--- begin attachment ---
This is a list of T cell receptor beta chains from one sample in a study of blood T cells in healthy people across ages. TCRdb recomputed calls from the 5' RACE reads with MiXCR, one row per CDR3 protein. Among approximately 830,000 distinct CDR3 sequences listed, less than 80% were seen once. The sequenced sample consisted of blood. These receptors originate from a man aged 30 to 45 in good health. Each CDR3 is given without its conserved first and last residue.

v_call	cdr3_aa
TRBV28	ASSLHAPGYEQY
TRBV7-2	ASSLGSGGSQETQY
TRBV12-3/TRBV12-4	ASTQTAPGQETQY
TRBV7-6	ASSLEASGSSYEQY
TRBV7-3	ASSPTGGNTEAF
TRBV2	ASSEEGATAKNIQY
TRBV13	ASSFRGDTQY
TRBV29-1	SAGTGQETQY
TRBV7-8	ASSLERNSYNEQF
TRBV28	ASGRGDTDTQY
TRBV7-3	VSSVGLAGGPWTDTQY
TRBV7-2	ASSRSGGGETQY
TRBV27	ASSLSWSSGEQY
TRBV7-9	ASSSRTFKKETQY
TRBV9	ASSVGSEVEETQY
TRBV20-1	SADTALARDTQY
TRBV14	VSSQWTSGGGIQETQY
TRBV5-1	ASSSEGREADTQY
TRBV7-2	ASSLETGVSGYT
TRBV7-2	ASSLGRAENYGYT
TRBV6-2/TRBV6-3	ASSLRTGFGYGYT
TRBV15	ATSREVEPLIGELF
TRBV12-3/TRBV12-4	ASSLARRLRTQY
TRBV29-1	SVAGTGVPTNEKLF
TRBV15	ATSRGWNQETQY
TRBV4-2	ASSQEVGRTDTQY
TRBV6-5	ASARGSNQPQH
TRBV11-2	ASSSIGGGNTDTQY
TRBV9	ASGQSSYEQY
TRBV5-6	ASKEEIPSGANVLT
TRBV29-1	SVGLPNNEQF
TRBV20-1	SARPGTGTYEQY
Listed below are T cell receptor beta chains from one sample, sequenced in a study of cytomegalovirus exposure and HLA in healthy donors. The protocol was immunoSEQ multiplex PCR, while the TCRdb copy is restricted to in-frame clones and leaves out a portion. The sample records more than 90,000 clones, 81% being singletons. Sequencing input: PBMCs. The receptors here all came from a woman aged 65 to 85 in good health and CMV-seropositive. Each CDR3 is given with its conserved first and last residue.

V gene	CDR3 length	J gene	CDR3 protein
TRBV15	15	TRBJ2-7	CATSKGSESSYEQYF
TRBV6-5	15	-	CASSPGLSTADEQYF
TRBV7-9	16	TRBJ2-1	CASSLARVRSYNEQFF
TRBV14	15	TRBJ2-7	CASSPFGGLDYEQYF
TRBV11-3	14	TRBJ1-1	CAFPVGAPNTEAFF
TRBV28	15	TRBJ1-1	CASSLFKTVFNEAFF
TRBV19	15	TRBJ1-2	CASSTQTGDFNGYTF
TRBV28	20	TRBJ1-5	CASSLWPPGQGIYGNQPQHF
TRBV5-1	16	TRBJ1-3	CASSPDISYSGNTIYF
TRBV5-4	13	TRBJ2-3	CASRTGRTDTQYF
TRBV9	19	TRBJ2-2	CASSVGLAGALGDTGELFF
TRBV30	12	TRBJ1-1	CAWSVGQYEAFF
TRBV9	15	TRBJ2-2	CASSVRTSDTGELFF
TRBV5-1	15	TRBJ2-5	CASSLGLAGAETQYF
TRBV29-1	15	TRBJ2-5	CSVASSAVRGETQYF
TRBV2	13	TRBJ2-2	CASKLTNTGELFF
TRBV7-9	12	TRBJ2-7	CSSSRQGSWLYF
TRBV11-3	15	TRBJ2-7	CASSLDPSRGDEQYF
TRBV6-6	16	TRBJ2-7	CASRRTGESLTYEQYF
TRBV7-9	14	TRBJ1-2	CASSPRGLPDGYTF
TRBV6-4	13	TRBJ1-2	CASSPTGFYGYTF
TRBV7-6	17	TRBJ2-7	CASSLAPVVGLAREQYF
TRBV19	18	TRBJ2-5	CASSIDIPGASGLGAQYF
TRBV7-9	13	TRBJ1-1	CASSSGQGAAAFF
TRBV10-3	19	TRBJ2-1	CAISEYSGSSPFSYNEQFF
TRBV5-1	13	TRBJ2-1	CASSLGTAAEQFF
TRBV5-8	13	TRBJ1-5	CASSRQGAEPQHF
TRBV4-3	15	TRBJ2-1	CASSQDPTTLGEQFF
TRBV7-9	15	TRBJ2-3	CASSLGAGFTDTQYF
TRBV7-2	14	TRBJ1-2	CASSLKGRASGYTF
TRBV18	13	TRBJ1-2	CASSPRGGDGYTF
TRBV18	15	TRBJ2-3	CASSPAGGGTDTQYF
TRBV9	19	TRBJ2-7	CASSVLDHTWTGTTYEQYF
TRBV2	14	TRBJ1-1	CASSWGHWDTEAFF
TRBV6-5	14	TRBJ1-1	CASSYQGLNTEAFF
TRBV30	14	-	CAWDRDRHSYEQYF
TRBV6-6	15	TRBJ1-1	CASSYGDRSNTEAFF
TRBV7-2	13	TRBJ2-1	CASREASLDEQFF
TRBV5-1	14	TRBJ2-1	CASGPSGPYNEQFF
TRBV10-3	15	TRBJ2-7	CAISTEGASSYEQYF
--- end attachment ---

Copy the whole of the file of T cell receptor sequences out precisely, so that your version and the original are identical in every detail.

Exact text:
This is a list of T cell receptor beta chains from one sample in a study of blood T cells in healthy people across ages. TCRdb recomputed calls from the 5' RACE reads with MiXCR, one row per CDR3 protein. Among approximately 830,000 distinct CDR3 sequences listed, less than 80% were seen once. The sequenced sample consisted of blood. These receptors originate from a man aged 30 to 45 in good health. Each CDR3 is given without its conserved first and last residue.

v_call	cdr3_aa
TRBV28	ASSLHAPGYEQY
TRBV7-2	ASSLGSGGSQETQY
TRBV12-3/TRBV12-4	ASTQTAPGQETQY
TRBV7-6	ASSLEASGSSYEQY
TRBV7-3	ASSPTGGNTEAF
TRBV2	ASSEEGATAKNIQY
TRBV13	ASSFRGDTQY
TRBV29-1	SAGTGQETQY
TRBV7-8	ASSLERNSYNEQF
TRBV28	ASGRGDTDTQY
TRBV7-3	VSSVGLAGGPWTDTQY
TRBV7-2	ASSRSGGGETQY
TRBV27	ASSLSWSSGEQY
TRBV7-9	ASSSRTFKKETQY
TRBV9	ASSVGSEVEETQY
TRBV20-1	SADTALARDTQY
TRBV14	VSSQWTSGGGIQETQY
TRBV5-1	ASSSEGREADTQY
TRBV7-2	ASSLETGVSGYT
TRBV7-2	ASSLGRAENYGYT
TRBV6-2/TRBV6-3	ASSLRTGFGYGYT
TRBV15	ATSREVEPLIGELF
TRBV12-3/TRBV12-4	ASSLARRLRTQY
TRBV29-1	SVAGTGVPTNEKLF
TRBV15	ATSRGWNQETQY
TRBV4-2	ASSQEVGRTDTQY
TRBV6-5	ASARGSNQPQH
TRBV11-2	ASSSIGGGNTDTQY
TRBV9	ASGQSSYEQY
TRBV5-6	ASKEEIPSGANVLT
TRBV29-1	SVGLPNNEQF
TRBV20-1	SARPGTGTYEQY
Listed below are T cell receptor beta chains from one sample, sequenced in a study of cytomegalovirus exposure and HLA in healthy donors. The protocol was immunoSEQ multiplex PCR, while the TCRdb copy is restricted to in-frame clones and leaves out a portion. The sample records more than 90,000 clones, 81% being singletons. Sequencing input: PBMCs. The receptors here all came from a woman aged 65 to 85 in good health and CMV-seropositive. Each CDR3 is given with its conserved first and last residue.

V gene	CDR3 length	J gene	CDR3 protein
TRBV15	15	TRBJ2-7	CATSKGSESSYEQYF
TRBV6-5	15	-	CASSPGLSTADEQYF
TRBV7-9	16	TRBJ2-1	CASSLARVRSYNEQFF
TRBV14	15	TRBJ2-7	CASSPFGGLDYEQYF
TRBV11-3	14	TRBJ1-1	CAFPVGAPNTEAFF
TRBV28	15	TRBJ1-1	CASSLFKTVFNEAFF
TRBV19	15	TRBJ1-2	CASSTQTGDFNGYTF
TRBV28	20	TRBJ1-5	CASSLWPPGQGIYGNQPQHF
TRBV5-1	16	TRBJ1-3	CASSPDISYSGNTIYF
TRBV5-4	13	TRBJ2-3	CASRTGRTDTQYF
TRBV9	19	TRBJ2-2	CASSVGLAGALGDTGELFF
TRBV30	12	TRBJ1-1	CAWSVGQYEAFF
TRBV9	15	TRBJ2-2	CASSVRTSDTGELFF
TRBV5-1	15	TRBJ2-5	CASSLGLAGAETQYF
TRBV29-1	15	TRBJ2-5	CSVASSAVRGETQYF
TRBV2	13	TRBJ2-2	CASKLTNTGELFF
TRBV7-9	12	TRBJ2-7	CSSSRQGSWLYF
TRBV11-3	15	TRBJ2-7	CASSLDPSRGDEQYF
TRBV6-6	16	TRBJ2-7	CASRRTGESLTYEQYF
TRBV7-9	14	TRBJ1-2	CASSPRGLPDGYTF
TRBV6-4	13	TRBJ1-2	CASSPTGFYGYTF
TRBV7-6	17	TRBJ2-7	CASSLAPVVGLAREQYF
TRBV19	18	TRBJ2-5	CASSIDIPGASGLGAQYF
TRBV7-9	13	TRBJ1-1	CASSSGQGAAAFF
TRBV10-3	19	TRBJ2-1	CAISEYSGSSPFSYNEQFF
TRBV5-1	13	TRBJ2-1	CASSLGTAAEQFF
TRBV5-8	13	TRBJ1-5	CASSRQGAEPQHF
TRBV4-3	15	TRBJ2-1	CASSQDPTTLGEQFF
TRBV7-9	15	TRBJ2-3	CASSLGAGFTDTQYF
TRBV7-2	14	TRBJ1-2	CASSLKGRASGYTF
TRBV18	13	TRBJ1-2	CASSPRGGDGYTF
TRBV18	15	TRBJ2-3	CASSPAGGGTDTQYF
TRBV9	19	TRBJ2-7	CASSVLDHTWTGTTYEQYF
TRBV2	14	TRBJ1-1	CASSWGHWDTEAFF
TRBV6-5	14	TRBJ1-1	CASSYQGLNTEAFF
TRBV30	14	-	CAWDRDRHSYEQYF
TRBV6-6	15	TRBJ1-1	CASSYGDRSNTEAFF
TRBV7-2	13	TRBJ2-1	CASREASLDEQFF
TRBV5-1	14	TRBJ2-1	CASGPSGPYNEQFF
TRBV10-3	15	TRBJ2-7	CAISTEGASSYEQYF